8. We usually stay with friends and family when we travel.  This is a great way to save on the sky-rocketing cost of hotels, visit with people we haven't seen in a while, and get a locals view of our travel destination.  Of course we always welcome friends and family to stay with us when they visit Las Vegas.
  9. We do take advantage of serendipitous lodging though.  During this past vacation my wonderful niece asked if we would like to stay in a casino hotel suite for five days.  For free.  We jumped on this opportunity and ended up in a $2300 a night suite which was amazing!
  10. People also use AirBnB to cut lodging costs and while we know several people who list their rooms/condos/houses on AirBnB, we haven't tried this yet (hubby is a bit creeped out about staying in a stranger's house).
  11. We look at ground transportation costs and decide which is most cost effective.  If it is just the two of us, we usually use public transit (city buses and subways).  We also use Uber if there is no nearby bus.  Cabs are a last (and expensive) resort.  On this vacation, since we were meeting up with other relatives, we all decided to split the cost of a rental car which was the cheapest, and most convenient, option overall.  Since we got into the rental place a bit late, instead of our cheap econo-rental car, the only cars they had left were Audi SUVs so we got a free upgrade!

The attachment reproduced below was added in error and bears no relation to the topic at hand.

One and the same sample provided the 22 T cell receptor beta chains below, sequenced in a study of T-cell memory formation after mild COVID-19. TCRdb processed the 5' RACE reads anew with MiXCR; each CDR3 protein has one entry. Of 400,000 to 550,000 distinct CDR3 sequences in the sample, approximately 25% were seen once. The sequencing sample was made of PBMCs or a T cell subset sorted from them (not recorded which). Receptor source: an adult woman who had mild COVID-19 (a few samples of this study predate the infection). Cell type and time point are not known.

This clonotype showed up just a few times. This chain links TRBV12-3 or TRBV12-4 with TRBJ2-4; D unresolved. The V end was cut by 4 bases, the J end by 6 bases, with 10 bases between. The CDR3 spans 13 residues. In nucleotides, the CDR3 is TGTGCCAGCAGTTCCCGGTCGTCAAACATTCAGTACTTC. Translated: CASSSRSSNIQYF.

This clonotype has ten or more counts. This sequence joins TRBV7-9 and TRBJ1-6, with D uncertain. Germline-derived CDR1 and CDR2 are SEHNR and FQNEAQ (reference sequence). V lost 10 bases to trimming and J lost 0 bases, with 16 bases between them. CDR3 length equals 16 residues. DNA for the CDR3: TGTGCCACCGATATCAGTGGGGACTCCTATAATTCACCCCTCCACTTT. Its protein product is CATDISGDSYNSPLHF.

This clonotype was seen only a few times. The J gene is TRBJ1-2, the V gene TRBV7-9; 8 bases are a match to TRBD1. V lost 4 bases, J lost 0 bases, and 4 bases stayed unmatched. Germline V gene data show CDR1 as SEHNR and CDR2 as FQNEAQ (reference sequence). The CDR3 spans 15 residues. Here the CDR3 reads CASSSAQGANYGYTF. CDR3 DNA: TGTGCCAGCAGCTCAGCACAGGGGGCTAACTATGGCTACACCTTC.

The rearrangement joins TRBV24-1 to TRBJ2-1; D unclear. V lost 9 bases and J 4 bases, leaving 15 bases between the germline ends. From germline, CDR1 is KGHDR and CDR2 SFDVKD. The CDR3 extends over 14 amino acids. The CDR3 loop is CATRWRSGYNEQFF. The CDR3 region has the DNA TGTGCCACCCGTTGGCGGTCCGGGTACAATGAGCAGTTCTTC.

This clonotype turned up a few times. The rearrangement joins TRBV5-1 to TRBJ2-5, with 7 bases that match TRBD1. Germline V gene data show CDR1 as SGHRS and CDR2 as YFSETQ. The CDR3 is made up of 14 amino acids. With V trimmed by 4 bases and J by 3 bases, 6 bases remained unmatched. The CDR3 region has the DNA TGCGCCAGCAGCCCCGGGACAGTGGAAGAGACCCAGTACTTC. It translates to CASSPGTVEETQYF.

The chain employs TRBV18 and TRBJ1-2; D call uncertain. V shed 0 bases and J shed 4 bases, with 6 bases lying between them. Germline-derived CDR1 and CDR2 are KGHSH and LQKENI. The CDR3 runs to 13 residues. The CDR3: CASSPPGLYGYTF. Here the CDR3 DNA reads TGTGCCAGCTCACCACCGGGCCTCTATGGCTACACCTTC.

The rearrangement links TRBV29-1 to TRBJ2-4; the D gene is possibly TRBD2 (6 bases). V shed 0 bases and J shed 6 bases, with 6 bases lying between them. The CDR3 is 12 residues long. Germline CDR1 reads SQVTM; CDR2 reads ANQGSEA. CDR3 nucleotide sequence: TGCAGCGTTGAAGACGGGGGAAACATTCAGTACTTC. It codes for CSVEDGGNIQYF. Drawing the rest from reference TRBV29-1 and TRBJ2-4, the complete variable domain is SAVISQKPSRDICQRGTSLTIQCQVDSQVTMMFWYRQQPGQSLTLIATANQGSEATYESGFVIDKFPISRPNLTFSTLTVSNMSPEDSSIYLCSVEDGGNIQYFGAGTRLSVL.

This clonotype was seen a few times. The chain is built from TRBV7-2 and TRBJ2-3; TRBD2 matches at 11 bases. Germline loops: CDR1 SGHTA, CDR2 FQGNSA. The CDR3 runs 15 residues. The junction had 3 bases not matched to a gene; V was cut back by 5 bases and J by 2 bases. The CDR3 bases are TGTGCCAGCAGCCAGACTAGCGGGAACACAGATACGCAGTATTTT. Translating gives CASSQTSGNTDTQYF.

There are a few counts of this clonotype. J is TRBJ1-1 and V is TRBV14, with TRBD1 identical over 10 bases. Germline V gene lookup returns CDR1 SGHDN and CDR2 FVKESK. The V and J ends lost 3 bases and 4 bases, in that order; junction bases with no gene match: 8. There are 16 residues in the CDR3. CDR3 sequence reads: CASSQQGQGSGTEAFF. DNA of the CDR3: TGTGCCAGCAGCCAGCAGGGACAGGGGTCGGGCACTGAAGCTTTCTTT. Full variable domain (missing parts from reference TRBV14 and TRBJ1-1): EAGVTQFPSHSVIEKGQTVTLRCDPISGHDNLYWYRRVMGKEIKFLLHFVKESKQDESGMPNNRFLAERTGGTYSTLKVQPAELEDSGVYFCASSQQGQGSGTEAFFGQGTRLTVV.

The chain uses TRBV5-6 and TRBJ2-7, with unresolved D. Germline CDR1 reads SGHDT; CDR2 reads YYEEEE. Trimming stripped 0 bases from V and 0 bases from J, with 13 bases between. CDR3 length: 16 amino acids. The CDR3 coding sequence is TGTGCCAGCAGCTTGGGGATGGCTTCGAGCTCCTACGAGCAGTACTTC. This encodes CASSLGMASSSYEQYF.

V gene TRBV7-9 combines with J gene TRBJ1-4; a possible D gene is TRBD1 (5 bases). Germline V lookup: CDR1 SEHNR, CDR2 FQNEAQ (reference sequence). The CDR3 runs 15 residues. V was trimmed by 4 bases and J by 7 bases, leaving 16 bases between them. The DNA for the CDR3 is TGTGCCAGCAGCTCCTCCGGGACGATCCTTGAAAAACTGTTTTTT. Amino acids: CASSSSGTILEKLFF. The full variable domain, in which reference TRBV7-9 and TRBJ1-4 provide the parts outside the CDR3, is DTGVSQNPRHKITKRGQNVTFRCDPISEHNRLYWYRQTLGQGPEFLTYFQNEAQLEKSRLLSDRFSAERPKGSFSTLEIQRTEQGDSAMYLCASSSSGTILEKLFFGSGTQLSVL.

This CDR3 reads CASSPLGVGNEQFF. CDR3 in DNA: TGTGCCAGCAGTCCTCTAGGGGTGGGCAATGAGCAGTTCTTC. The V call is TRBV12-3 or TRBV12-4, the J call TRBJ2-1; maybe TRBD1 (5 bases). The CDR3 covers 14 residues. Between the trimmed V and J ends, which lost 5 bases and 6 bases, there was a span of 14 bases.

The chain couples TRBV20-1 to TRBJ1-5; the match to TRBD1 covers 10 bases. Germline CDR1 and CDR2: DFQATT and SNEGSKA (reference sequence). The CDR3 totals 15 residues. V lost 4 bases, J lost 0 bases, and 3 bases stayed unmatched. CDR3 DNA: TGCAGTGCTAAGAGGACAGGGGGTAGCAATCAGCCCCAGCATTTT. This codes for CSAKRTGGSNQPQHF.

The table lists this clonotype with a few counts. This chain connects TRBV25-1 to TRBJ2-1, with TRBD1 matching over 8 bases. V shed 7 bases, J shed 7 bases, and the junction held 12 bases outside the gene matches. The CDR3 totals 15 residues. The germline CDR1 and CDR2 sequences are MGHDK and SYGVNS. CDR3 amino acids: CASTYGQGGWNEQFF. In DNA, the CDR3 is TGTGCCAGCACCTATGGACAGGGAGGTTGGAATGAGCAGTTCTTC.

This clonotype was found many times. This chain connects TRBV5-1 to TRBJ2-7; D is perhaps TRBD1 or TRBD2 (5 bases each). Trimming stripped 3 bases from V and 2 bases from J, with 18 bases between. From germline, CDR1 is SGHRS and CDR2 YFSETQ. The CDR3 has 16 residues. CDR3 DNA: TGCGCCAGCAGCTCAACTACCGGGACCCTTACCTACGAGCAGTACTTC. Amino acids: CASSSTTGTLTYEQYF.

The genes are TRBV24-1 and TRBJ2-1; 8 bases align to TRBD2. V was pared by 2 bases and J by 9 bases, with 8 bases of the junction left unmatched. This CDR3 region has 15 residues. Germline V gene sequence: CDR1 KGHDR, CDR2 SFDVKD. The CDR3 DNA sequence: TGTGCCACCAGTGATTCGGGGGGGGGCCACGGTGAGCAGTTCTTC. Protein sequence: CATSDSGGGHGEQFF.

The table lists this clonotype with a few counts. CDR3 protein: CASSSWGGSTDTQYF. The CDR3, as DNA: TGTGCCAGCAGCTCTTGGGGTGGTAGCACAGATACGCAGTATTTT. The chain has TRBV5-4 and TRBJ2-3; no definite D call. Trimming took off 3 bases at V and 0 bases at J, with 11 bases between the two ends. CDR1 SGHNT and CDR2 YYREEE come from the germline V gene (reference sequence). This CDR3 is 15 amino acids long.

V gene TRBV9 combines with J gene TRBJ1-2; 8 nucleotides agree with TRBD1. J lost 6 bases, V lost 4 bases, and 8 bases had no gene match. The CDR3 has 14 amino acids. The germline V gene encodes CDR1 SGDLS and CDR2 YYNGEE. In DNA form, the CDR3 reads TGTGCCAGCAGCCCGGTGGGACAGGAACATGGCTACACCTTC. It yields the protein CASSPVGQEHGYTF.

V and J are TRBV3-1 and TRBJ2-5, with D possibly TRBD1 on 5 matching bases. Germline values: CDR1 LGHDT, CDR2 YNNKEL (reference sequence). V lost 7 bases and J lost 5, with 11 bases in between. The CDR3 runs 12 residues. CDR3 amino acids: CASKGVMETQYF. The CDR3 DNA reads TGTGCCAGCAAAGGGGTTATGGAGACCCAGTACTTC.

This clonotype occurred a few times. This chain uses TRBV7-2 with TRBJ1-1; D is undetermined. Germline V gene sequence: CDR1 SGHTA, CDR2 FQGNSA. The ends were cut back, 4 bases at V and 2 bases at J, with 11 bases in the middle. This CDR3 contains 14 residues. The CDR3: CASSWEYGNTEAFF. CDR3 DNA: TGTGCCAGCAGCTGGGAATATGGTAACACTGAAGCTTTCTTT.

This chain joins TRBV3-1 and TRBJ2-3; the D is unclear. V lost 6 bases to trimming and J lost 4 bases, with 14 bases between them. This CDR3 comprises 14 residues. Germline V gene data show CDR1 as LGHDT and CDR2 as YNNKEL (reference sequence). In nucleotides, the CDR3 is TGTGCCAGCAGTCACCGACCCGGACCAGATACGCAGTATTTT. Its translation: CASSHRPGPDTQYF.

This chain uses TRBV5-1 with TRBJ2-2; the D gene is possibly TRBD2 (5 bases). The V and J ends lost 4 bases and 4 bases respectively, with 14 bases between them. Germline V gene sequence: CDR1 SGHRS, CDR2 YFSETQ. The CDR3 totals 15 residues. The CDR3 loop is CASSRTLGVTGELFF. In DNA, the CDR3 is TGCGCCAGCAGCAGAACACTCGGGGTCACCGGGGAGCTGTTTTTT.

12. I always Google local sites and things to do then make a list of the things we want to experience while we are on vacation.  Many places have a lot of free and low cost things to do that many tourists overlook.  Chicago has a free zoo which is wonderful, Pike Place Market is free to wander around in Seattle, and I once hiked a short section of the Appalachian Trail which was also free!
  13. We do splurge occasionally.  What's the fun of travel and new experiences if you don't pay up for unique experiences that you can't get anywhere else?  I'd never had a lobster roll before and I wanted to try one this trip so off we went to one of the most famous lobster roll places in the state which happened to be nearby.  Now spending $18 for a lobster roll was IMHO ridiculous, but spend $18 we did because it was a new and unique experience for us.  tldr; I now know I can make these myself for a fraction of the cost!